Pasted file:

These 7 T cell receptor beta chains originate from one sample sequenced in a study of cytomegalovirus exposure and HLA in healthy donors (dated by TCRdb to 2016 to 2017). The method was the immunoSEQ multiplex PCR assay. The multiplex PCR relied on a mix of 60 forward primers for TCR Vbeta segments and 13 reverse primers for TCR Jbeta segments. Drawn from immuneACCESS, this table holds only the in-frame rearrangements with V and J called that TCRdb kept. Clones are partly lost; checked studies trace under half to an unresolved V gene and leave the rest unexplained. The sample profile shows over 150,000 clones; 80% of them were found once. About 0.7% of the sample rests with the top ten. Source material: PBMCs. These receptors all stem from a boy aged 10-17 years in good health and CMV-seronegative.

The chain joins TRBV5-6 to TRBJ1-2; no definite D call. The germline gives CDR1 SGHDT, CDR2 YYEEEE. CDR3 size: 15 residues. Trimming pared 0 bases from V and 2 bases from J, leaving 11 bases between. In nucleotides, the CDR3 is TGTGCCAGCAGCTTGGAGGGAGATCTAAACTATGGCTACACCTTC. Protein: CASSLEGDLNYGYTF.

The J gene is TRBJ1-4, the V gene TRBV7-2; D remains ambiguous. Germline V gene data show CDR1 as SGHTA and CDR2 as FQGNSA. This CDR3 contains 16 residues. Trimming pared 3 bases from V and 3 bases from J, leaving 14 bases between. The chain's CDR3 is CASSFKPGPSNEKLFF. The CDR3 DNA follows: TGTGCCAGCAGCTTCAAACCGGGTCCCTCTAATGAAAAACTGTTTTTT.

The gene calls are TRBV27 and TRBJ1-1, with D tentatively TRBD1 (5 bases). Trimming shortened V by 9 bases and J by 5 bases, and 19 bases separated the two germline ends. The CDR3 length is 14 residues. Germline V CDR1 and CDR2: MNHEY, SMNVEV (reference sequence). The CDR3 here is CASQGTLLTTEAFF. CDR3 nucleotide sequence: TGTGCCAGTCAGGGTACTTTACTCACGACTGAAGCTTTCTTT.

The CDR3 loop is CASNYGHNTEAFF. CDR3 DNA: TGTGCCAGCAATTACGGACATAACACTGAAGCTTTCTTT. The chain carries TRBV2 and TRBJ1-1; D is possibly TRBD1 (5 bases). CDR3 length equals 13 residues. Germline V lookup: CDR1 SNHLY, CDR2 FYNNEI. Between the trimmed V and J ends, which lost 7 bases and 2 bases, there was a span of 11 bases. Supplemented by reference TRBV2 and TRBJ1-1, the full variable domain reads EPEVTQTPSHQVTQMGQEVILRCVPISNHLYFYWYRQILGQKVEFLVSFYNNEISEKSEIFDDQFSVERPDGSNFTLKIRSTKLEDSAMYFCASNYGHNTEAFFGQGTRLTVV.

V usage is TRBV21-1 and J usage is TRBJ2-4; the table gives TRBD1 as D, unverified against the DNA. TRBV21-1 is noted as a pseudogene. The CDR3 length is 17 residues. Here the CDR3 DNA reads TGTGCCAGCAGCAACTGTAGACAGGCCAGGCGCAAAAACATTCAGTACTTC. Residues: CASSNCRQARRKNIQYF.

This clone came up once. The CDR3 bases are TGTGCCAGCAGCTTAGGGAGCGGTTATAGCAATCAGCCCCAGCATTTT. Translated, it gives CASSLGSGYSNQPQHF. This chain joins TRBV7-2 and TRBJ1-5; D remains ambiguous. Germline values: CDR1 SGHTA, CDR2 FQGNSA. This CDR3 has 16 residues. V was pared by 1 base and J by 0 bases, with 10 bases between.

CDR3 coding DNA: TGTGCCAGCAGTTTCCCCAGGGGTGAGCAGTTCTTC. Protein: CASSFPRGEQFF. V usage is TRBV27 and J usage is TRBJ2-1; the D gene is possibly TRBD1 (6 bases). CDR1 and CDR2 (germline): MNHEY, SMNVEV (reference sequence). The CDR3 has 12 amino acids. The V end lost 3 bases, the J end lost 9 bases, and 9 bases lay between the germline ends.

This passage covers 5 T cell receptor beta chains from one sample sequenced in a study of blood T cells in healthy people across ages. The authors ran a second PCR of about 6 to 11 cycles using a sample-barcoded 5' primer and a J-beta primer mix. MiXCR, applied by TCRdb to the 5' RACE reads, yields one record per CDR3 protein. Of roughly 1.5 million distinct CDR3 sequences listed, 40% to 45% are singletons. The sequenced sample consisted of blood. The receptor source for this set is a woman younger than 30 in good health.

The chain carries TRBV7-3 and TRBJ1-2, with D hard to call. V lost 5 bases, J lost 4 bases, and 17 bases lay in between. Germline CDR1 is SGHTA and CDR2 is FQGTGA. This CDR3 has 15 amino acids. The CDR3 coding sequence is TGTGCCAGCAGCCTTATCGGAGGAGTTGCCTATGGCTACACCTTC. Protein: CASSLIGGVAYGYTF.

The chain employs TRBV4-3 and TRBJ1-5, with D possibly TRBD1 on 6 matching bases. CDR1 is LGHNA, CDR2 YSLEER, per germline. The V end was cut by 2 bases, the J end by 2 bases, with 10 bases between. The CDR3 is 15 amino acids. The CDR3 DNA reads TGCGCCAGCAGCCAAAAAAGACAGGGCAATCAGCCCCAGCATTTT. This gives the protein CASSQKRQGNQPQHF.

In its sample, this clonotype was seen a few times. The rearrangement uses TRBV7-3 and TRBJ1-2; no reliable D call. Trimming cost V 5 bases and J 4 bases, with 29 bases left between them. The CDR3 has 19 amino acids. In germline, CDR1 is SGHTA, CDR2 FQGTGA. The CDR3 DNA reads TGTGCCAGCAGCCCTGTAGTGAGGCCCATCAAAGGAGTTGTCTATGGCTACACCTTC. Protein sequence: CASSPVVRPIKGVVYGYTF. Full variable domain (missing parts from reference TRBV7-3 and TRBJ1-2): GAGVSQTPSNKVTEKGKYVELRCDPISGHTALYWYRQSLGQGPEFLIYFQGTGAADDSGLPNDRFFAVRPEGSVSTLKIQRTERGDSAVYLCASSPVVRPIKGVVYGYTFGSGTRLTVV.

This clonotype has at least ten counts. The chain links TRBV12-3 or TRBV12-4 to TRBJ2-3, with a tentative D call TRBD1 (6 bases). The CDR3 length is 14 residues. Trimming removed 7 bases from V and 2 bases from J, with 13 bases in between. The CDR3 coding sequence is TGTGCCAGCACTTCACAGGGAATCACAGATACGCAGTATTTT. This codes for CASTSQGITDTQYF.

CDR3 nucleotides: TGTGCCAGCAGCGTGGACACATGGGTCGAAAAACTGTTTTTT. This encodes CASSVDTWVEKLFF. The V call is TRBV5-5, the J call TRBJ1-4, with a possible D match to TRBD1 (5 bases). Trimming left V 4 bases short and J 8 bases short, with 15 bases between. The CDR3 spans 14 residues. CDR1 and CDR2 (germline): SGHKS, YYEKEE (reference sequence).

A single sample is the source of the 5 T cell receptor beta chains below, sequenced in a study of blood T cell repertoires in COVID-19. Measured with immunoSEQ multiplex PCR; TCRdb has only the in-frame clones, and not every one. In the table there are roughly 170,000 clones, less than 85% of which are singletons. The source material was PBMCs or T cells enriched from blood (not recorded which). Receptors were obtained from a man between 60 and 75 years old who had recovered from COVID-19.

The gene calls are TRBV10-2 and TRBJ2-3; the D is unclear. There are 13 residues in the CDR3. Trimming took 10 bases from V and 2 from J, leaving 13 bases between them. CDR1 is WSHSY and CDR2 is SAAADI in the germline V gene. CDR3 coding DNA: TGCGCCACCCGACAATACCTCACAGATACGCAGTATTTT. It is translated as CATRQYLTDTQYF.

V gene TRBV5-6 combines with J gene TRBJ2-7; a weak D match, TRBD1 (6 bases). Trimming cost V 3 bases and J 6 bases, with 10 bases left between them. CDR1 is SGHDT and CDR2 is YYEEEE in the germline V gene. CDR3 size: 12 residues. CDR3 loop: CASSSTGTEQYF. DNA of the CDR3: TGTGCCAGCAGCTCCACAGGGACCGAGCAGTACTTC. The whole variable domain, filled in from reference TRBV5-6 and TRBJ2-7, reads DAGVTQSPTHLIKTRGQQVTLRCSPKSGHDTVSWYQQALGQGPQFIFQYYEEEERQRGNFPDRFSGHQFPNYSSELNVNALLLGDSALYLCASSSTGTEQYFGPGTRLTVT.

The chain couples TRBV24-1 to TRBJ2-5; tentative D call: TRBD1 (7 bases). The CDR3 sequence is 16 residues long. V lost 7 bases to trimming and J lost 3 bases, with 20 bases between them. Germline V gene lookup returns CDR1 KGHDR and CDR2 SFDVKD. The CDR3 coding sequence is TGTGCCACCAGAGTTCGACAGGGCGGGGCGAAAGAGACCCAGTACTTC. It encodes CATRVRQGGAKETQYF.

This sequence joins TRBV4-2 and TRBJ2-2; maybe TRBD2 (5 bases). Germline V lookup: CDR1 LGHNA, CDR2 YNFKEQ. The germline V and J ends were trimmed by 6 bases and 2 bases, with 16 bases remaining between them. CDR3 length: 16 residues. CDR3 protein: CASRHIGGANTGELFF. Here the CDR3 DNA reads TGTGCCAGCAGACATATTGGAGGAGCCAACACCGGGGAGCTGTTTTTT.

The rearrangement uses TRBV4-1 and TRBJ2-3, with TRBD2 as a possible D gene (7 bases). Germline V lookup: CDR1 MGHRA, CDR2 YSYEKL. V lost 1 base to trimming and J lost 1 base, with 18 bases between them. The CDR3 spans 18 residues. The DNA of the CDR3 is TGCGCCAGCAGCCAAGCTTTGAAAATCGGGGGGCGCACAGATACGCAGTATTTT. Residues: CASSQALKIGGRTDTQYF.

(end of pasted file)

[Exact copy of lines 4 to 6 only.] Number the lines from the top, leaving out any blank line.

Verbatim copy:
The gene calls are TRBV27 and TRBJ1-1, with D tentatively TRBD1 (5 bases). Trimming shortened V by 9 bases and J by 5 bases, and 19 bases separated the two germline ends. The CDR3 length is 14 residues. Germline V CDR1 and CDR2: MNHEY, SMNVEV (reference sequence). The CDR3 here is CASQGTLLTTEAFF. CDR3 nucleotide sequence: TGTGCCAGTCAGGGTACTTTACTCACGACTGAAGCTTTCTTT.

The CDR3 loop is CASNYGHNTEAFF. CDR3 DNA: TGTGCCAGCAATTACGGACATAACACTGAAGCTTTCTTT. The chain carries TRBV2 and TRBJ1-1; D is possibly TRBD1 (5 bases). CDR3 length equals 13 residues. Germline V lookup: CDR1 SNHLY, CDR2 FYNNEI. Between the trimmed V and J ends, which lost 7 bases and 2 bases, there was a span of 11 bases. Supplemented by reference TRBV2 and TRBJ1-1, the full variable domain reads EPEVTQTPSHQVTQMGQEVILRCVPISNHLYFYWYRQILGQKVEFLVSFYNNEISEKSEIFDDQFSVERPDGSNFTLKIRSTKLEDSAMYFCASNYGHNTEAFFGQGTRLTVV.

V usage is TRBV21-1 and J usage is TRBJ2-4; the table gives TRBD1 as D, unverified against the DNA. TRBV21-1 is noted as a pseudogene. The CDR3 length is 17 residues. Here the CDR3 DNA reads TGTGCCAGCAGCAACTGTAGACAGGCCAGGCGCAAAAACATTCAGTACTTC. Residues: CASSNCRQARRKNIQYF.